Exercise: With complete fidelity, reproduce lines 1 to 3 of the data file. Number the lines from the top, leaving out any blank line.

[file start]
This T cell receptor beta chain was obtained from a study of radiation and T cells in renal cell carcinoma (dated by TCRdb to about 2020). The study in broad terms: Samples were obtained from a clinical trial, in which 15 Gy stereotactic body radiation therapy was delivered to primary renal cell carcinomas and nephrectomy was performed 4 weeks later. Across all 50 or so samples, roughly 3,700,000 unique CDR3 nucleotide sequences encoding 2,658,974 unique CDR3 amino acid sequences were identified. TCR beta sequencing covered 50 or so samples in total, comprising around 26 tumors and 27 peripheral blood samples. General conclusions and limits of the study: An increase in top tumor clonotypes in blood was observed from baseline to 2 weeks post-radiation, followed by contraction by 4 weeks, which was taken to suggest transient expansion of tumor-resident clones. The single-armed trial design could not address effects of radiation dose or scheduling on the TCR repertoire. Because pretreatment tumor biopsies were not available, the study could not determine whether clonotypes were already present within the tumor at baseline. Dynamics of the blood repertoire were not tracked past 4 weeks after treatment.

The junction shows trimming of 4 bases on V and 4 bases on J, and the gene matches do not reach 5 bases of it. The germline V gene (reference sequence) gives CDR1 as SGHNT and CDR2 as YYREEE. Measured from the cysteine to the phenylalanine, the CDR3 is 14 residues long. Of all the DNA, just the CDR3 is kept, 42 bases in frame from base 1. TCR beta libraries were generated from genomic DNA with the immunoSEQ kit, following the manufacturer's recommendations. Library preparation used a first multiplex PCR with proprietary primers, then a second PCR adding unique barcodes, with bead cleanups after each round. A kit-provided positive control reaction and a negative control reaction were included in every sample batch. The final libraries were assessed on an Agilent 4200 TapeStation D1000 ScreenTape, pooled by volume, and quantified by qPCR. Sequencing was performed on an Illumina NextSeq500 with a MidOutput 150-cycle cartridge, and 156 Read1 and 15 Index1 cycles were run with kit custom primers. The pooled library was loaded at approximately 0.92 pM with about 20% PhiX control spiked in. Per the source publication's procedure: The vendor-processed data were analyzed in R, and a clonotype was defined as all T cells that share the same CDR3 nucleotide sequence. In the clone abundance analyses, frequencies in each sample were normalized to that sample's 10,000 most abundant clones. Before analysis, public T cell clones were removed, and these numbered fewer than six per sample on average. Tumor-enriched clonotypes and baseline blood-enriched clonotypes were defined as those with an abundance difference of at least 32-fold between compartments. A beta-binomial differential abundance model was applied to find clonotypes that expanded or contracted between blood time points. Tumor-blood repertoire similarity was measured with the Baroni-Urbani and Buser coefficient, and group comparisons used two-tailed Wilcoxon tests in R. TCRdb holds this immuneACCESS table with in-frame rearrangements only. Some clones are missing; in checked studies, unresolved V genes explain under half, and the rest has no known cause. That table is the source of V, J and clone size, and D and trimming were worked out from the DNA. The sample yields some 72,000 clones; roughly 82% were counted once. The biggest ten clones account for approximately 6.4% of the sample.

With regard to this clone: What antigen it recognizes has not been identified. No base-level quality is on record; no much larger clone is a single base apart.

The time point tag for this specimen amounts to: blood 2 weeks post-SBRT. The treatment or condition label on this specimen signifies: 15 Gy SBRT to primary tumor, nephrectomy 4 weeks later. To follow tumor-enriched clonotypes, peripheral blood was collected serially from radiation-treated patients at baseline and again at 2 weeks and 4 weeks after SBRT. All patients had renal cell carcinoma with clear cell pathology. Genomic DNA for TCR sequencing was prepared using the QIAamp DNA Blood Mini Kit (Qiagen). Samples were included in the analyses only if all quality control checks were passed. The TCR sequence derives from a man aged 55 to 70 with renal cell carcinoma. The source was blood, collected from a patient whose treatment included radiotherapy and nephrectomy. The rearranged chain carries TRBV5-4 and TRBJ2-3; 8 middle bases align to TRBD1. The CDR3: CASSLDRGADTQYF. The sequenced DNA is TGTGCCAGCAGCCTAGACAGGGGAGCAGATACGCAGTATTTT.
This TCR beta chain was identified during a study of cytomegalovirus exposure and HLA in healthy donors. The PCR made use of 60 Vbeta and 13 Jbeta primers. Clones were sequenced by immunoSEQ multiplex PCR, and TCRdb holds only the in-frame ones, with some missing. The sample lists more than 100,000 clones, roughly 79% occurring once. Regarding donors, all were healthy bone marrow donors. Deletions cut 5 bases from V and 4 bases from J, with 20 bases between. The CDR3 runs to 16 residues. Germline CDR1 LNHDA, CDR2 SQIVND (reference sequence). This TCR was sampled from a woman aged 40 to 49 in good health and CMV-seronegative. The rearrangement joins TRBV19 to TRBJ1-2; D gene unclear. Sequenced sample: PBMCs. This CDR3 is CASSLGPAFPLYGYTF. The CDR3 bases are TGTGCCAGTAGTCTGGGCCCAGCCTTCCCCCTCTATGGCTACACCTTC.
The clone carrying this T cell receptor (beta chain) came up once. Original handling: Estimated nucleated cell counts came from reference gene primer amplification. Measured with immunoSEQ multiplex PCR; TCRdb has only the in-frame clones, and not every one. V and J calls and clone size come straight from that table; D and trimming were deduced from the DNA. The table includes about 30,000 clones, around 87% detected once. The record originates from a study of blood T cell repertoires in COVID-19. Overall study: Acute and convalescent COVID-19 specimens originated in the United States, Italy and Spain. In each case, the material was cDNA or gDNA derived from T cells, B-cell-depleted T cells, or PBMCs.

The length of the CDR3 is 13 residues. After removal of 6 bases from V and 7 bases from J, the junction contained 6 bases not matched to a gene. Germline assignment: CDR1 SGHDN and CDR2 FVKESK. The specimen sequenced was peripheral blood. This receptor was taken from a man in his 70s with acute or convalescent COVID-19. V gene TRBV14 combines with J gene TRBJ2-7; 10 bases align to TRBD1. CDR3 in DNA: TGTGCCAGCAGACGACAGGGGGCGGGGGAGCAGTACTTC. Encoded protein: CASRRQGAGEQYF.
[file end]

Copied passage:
This T cell receptor beta chain was obtained from a study of radiation and T cells in renal cell carcinoma (dated by TCRdb to about 2020). The study in broad terms: Samples were obtained from a clinical trial, in which 15 Gy stereotactic body radiation therapy was delivered to primary renal cell carcinomas and nephrectomy was performed 4 weeks later. Across all 50 or so samples, roughly 3,700,000 unique CDR3 nucleotide sequences encoding 2,658,974 unique CDR3 amino acid sequences were identified. TCR beta sequencing covered 50 or so samples in total, comprising around 26 tumors and 27 peripheral blood samples. General conclusions and limits of the study: An increase in top tumor clonotypes in blood was observed from baseline to 2 weeks post-radiation, followed by contraction by 4 weeks, which was taken to suggest transient expansion of tumor-resident clones. The single-armed trial design could not address effects of radiation dose or scheduling on the TCR repertoire. Because pretreatment tumor biopsies were not available, the study could not determine whether clonotypes were already present within the tumor at baseline. Dynamics of the blood repertoire were not tracked past 4 weeks after treatment.

The junction shows trimming of 4 bases on V and 4 bases on J, and the gene matches do not reach 5 bases of it. The germline V gene (reference sequence) gives CDR1 as SGHNT and CDR2 as YYREEE. Measured from the cysteine to the phenylalanine, the CDR3 is 14 residues long. Of all the DNA, just the CDR3 is kept, 42 bases in frame from base 1. TCR beta libraries were generated from genomic DNA with the immunoSEQ kit, following the manufacturer's recommendations. Library preparation used a first multiplex PCR with proprietary primers, then a second PCR adding unique barcodes, with bead cleanups after each round. A kit-provided positive control reaction and a negative control reaction were included in every sample batch. The final libraries were assessed on an Agilent 4200 TapeStation D1000 ScreenTape, pooled by volume, and quantified by qPCR. Sequencing was performed on an Illumina NextSeq500 with a MidOutput 150-cycle cartridge, and 156 Read1 and 15 Index1 cycles were run with kit custom primers. The pooled library was loaded at approximately 0.92 pM with about 20% PhiX control spiked in. Per the source publication's procedure: The vendor-processed data were analyzed in R, and a clonotype was defined as all T cells that share the same CDR3 nucleotide sequence. In the clone abundance analyses, frequencies in each sample were normalized to that sample's 10,000 most abundant clones. Before analysis, public T cell clones were removed, and these numbered fewer than six per sample on average. Tumor-enriched clonotypes and baseline blood-enriched clonotypes were defined as those with an abundance difference of at least 32-fold between compartments. A beta-binomial differential abundance model was applied to find clonotypes that expanded or contracted between blood time points. Tumor-blood repertoire similarity was measured with the Baroni-Urbani and Buser coefficient, and group comparisons used two-tailed Wilcoxon tests in R. TCRdb holds this immuneACCESS table with in-frame rearrangements only. Some clones are missing; in checked studies, unresolved V genes explain under half, and the rest has no known cause. That table is the source of V, J and clone size, and D and trimming were worked out from the DNA. The sample yields some 72,000 clones; roughly 82% were counted once. The biggest ten clones account for approximately 6.4% of the sample.

With regard to this clone: What antigen it recognizes has not been identified. No base-level quality is on record; no much larger clone is a single base apart.